Andrea Pirlo ruined Walter Smith's opening night as Scotland manager here in Milan with a pair of stylish free-kicks that almost certainly condemned the raucous Tartan Army to a watching role when the World Cup finals unfold next summer.
The Scots now have a virtually impossible task of claiming even the runners-up spot after losing to the group five favourites. They have gathered just two points from four games but this one under Smith was in stark contrast to the wretched sequence before under Berti Vogts.
The display at the San Siro stadium was laced with adventurous passages in the second half when Nigel Quashie and Kenny Miller might have equalised. However, Pirlo ended the hosts' anxiety by curling a 25-yard free-kick past Craig Gordon five minutes from time after Giorgio Chiellini had drawn a foul from Miller, eclipsing his free-kick just before the interval. Of greatest concern to Fifa will be the sight of riot police trying to quell local hooligans which is almost certain to prompt an inquiry.
Smith started his new life in charge of Scotland by embracing something old and something new. David Weir was back in the international fold with his former Everton manager after an exile under Vogts while Paul Hartley made his debut at the age of 28.
Not even the torrential downpour that descended on Milan and turned the stadium's environs into a swamp could dampen the spirits of the Tartan Army, who always travel in hope more than expectation, but whose voices lifted up to the San Siro's rafters.
Hartley's introduction to international football was instant as Rino Gattuso flattened him in the opening minute. However, the Hearts player regained his composure quickly enough to release Miller in the seventh minute whose advance into the area was only averted when Marco Materazzi conceded a corner.
It was the Scots, though, who had to absorb the bulk of the early pressure. Antonio Cassano and Francesco Totti displayed a telepathy that illustrated their club partnership at Roma, and when Jackie McNamara brought down Cassano on the edge of the box after nine minutes, Smith's defensive wall had to stand form to block Pirlo's effort shot Robert Douglas touched Mauro Camoranesi's effort from the rebound wide for a corner.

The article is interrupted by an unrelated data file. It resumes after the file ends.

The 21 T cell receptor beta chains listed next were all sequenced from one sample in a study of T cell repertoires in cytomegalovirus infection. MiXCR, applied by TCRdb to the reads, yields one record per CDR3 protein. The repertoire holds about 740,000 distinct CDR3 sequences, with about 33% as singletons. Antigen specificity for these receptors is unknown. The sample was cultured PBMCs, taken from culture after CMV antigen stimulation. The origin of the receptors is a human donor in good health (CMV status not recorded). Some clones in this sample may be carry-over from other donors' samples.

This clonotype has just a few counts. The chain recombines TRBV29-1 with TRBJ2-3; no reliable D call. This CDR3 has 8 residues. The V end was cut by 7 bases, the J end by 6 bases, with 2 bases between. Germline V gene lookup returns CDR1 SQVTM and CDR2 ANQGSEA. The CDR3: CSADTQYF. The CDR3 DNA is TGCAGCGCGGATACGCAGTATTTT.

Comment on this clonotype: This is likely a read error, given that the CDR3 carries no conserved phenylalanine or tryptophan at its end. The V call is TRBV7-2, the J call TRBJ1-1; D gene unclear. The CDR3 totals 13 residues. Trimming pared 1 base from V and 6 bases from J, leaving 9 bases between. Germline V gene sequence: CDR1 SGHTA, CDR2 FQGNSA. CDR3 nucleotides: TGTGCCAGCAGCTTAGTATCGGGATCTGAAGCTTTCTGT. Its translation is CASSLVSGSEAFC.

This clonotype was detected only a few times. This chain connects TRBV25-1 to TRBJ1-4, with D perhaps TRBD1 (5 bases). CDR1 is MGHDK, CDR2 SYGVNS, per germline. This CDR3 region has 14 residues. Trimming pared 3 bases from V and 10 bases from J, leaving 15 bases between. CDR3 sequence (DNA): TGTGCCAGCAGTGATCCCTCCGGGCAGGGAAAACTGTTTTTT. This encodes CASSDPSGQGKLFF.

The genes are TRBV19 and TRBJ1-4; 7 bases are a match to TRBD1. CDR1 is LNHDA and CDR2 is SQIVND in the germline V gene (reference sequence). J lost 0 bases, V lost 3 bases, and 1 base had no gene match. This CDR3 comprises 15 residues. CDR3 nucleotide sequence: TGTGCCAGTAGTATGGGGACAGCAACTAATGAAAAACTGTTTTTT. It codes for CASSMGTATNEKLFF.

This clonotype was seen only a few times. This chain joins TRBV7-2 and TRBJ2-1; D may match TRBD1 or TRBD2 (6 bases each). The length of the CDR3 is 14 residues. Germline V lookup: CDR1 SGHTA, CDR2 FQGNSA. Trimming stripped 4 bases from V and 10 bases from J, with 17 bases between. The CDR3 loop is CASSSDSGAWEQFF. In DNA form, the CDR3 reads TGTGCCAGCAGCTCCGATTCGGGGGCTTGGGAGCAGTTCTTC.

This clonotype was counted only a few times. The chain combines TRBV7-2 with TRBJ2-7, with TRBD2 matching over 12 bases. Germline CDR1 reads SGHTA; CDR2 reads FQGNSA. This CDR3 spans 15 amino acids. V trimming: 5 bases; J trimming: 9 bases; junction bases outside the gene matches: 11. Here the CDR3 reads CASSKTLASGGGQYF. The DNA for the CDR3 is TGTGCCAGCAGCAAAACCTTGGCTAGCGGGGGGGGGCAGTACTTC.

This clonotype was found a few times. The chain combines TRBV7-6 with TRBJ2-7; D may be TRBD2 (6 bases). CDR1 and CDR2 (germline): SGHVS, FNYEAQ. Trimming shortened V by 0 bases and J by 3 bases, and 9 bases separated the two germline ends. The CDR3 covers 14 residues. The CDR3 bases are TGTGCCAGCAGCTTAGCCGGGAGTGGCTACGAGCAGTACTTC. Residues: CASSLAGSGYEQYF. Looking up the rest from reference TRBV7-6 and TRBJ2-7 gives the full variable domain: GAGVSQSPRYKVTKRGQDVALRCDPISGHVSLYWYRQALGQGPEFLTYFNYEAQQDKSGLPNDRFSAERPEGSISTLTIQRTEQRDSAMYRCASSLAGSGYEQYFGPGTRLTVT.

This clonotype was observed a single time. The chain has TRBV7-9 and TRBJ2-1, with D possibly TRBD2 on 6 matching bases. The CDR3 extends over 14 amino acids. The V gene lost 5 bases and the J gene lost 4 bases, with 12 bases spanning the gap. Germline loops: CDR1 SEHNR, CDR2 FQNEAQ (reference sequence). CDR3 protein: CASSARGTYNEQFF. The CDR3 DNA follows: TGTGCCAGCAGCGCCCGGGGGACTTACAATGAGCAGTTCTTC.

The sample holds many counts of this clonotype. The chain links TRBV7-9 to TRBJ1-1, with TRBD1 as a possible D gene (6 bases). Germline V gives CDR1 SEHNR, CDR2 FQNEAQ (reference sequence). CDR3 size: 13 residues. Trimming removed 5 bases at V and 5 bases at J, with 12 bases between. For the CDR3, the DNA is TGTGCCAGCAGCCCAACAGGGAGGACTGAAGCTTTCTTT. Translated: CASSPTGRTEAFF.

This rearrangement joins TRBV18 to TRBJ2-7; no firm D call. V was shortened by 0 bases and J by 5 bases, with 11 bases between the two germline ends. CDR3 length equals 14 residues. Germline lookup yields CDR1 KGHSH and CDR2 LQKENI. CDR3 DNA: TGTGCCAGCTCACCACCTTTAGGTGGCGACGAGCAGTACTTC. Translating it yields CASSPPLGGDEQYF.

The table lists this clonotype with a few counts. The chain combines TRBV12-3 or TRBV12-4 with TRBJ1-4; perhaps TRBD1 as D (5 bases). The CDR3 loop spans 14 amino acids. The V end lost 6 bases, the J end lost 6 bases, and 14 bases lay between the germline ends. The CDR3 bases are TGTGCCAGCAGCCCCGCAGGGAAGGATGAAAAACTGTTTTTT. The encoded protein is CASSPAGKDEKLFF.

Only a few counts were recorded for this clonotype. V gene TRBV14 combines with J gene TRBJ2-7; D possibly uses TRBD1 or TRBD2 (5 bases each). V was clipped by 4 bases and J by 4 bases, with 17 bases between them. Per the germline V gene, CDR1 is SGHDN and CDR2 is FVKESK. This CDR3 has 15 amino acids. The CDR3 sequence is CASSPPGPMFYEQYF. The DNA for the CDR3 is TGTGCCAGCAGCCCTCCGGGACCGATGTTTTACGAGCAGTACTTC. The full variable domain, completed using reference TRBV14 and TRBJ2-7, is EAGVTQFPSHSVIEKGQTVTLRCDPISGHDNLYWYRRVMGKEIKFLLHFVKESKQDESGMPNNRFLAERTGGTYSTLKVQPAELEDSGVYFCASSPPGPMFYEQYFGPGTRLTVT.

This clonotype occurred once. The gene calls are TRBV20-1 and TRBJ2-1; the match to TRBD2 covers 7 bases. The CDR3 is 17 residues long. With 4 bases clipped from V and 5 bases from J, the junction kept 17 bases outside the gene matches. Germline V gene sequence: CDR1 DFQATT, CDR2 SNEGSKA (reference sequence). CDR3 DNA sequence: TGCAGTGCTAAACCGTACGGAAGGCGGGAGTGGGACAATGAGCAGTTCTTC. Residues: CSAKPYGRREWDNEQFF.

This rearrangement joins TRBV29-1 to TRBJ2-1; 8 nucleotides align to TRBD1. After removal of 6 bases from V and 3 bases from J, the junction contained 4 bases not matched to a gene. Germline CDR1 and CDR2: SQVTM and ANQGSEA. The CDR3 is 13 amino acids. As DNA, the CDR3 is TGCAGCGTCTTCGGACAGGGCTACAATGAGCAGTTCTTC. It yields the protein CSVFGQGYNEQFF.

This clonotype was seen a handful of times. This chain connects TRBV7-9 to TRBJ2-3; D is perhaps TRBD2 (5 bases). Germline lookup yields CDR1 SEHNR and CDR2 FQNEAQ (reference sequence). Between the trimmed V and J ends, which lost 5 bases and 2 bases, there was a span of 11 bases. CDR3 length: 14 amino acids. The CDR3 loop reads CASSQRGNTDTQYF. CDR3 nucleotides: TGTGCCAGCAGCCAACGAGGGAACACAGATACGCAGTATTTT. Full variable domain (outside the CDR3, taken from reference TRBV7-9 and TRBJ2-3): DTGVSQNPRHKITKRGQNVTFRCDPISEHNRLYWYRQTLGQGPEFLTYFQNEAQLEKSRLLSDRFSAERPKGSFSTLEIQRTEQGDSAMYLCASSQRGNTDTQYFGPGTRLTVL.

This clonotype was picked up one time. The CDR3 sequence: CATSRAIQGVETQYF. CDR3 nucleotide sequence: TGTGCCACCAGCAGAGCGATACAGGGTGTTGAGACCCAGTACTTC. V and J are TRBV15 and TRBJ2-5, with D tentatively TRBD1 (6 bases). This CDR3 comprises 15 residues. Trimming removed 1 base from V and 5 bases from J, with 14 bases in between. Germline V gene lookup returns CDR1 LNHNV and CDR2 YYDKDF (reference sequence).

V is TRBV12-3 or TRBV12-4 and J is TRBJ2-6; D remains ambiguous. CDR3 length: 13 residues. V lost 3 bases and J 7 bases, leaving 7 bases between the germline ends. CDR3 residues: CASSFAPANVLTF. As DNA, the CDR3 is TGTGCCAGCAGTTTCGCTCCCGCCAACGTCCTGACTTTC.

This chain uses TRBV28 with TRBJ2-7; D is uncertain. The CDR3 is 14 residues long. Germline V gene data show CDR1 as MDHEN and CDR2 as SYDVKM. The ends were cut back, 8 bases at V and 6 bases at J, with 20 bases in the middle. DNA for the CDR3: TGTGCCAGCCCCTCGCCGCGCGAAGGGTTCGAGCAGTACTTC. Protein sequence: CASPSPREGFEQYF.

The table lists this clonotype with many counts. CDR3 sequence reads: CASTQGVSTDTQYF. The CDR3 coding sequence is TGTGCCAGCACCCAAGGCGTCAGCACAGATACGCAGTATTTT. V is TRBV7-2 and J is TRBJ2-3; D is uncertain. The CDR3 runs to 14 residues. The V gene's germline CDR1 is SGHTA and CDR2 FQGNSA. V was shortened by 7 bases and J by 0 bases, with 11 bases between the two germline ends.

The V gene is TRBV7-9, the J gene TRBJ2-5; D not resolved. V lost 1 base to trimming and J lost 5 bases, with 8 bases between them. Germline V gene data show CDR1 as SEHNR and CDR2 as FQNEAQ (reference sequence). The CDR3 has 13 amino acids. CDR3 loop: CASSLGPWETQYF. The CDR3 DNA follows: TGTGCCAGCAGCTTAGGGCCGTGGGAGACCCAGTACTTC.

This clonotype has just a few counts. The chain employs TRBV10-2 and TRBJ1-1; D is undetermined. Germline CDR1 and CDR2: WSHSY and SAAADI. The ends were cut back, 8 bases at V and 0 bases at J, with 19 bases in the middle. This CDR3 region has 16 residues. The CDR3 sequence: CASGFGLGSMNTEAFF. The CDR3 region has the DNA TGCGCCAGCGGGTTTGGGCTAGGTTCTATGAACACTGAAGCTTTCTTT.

Douglas then got down well to hold a fierce free-kick from Totti. The Scotland goalkeeper excelled in the 25th minute when Cassano eluded his marker to reach a long ball, steering it up over Douglas whose swift reaction allowed him to touch the ball over.
There was little respite for Scotland, largely because Cassano was camped in an offside position trying to profit from his deception. He had the ball in the net but not surprisingly he was ruled offside.
However, Italy finally made the breakthrough 10 minutes before the interval. A mistake by Gary Naysmith forced McNamara to defuse the situation by bringing down Alberto Gilardino and that allowed Pirlo to whip a sublime free-kick over the wall from 20 yards that flew beyond Douglas. That was Douglas's last involvement. The Celtic goalkeeper had to concede to a groin strain and was replaced by Gordon
It was, though, a different Scotland who re-emerged for the second half. The containing policy that lacked a cutting edge was abandoned as Smith's side played the contest much further up the pitch. They were almost rewarded twice within a matter of minutes when they cut the Italian defence wide open. The first occasion in the 51st minute was a delightful move that began with Weir's long diagonal ball to the left wing that was headed inside by Lee McCulloch to Hartley, whose deft flick picked out Quashie. The midfielder composed himself and unleashed a venomous left foot volley that was acrobatically pushed wide by Gianluigi Buffon.
Confidence surged through the Scotland players and Miller ought to have equalised minutes later when Barry Ferguson and Hartley combined to release the striker who had got in behind Materazzi. Miller advanced but struck his shot straight at the goalkeeper and failed to finish from the rebound.
However, Scotland had taken the sting out of their hosts. The Scots' crisp passing game was met with a crescendo of backing from their fansas Italy struggled to get the ball. The bravado was symbolised by Hartley nutmegging Materazzi before Naysmith brought another save out of Buffon.
The mood, though, was wrecked with 20 minutes left when police had to wade into Italian fans in the lower tier, underneath the Scotland support. The stick-wielding hooligans were met with batons before tear gas was fired by the riot police.Reuse content